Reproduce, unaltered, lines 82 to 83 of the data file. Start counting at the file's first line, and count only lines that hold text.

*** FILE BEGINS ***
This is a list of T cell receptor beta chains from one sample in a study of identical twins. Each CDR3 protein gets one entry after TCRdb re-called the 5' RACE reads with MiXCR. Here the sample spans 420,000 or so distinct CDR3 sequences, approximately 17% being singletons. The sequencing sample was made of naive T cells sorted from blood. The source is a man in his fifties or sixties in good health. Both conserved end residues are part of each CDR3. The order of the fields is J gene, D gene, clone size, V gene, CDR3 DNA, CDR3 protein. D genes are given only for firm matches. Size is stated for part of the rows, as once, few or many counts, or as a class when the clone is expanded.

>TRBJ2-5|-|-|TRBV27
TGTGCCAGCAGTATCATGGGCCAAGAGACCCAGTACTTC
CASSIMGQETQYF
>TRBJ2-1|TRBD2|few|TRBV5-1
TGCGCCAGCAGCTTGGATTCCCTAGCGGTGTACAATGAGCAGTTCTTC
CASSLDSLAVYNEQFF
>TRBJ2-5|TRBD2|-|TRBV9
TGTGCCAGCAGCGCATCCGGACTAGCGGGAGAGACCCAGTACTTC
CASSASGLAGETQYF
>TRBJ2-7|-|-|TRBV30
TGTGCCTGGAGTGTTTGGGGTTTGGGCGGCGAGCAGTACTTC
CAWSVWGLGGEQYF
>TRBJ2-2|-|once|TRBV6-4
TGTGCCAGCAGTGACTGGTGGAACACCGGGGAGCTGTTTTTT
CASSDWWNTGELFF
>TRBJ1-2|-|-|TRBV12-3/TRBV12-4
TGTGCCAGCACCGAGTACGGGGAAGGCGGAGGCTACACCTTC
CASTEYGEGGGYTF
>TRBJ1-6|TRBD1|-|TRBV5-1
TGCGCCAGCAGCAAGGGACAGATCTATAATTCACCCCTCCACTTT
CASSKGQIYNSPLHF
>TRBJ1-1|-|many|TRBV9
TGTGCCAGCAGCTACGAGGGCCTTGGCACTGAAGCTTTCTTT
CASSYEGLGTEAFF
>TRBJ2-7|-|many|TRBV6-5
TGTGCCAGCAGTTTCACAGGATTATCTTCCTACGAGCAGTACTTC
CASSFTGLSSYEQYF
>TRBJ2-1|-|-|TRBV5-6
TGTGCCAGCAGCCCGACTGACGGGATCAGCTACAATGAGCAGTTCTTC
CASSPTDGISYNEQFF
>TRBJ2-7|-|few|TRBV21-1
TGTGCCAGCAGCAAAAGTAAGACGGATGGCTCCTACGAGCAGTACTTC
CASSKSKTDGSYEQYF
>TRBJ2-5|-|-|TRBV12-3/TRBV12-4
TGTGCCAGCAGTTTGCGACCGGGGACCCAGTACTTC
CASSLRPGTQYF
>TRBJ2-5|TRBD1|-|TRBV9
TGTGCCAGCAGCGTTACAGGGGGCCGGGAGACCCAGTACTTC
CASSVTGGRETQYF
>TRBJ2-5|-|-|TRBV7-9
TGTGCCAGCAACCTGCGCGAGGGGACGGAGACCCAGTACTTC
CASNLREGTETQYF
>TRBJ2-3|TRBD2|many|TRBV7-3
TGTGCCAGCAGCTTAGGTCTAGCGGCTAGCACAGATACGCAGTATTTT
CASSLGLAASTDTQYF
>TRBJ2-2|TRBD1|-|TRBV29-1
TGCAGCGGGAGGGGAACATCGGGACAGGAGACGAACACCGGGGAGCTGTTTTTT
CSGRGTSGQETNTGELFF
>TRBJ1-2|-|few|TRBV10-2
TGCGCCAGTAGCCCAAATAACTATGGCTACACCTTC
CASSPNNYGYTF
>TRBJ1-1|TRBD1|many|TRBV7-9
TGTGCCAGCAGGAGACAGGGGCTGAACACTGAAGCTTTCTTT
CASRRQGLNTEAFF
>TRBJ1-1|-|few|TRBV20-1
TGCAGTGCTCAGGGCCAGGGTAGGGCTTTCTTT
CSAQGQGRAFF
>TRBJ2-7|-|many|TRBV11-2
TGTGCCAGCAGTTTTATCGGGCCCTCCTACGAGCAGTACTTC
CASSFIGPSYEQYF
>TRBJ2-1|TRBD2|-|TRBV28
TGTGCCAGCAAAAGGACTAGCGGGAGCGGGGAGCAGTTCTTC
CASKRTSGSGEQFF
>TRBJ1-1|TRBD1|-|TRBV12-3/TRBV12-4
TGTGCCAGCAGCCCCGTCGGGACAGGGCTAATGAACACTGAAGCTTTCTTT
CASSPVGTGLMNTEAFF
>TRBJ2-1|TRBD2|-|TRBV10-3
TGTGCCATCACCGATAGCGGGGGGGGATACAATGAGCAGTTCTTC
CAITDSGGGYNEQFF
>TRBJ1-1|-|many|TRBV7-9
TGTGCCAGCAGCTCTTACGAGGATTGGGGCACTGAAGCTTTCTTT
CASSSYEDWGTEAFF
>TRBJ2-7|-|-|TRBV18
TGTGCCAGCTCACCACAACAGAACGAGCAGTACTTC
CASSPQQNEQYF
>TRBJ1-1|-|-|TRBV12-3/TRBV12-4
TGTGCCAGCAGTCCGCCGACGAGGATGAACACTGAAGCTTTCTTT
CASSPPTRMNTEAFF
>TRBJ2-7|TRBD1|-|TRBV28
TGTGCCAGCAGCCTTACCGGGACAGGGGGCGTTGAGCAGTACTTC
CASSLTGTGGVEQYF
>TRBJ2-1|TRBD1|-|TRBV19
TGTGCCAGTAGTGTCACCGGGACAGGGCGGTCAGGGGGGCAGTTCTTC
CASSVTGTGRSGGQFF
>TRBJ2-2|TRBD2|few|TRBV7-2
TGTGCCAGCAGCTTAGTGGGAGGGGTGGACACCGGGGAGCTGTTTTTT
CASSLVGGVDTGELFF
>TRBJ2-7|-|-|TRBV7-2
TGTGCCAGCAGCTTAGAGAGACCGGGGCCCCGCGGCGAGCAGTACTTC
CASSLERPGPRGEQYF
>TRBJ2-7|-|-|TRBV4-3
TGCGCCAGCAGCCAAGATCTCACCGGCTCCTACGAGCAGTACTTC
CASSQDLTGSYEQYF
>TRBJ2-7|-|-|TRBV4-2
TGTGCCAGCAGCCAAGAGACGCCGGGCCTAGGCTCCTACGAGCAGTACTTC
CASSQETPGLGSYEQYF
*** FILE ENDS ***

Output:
CASSLTGTGGVEQYF
>TRBJ2-1|TRBD1|-|TRBV19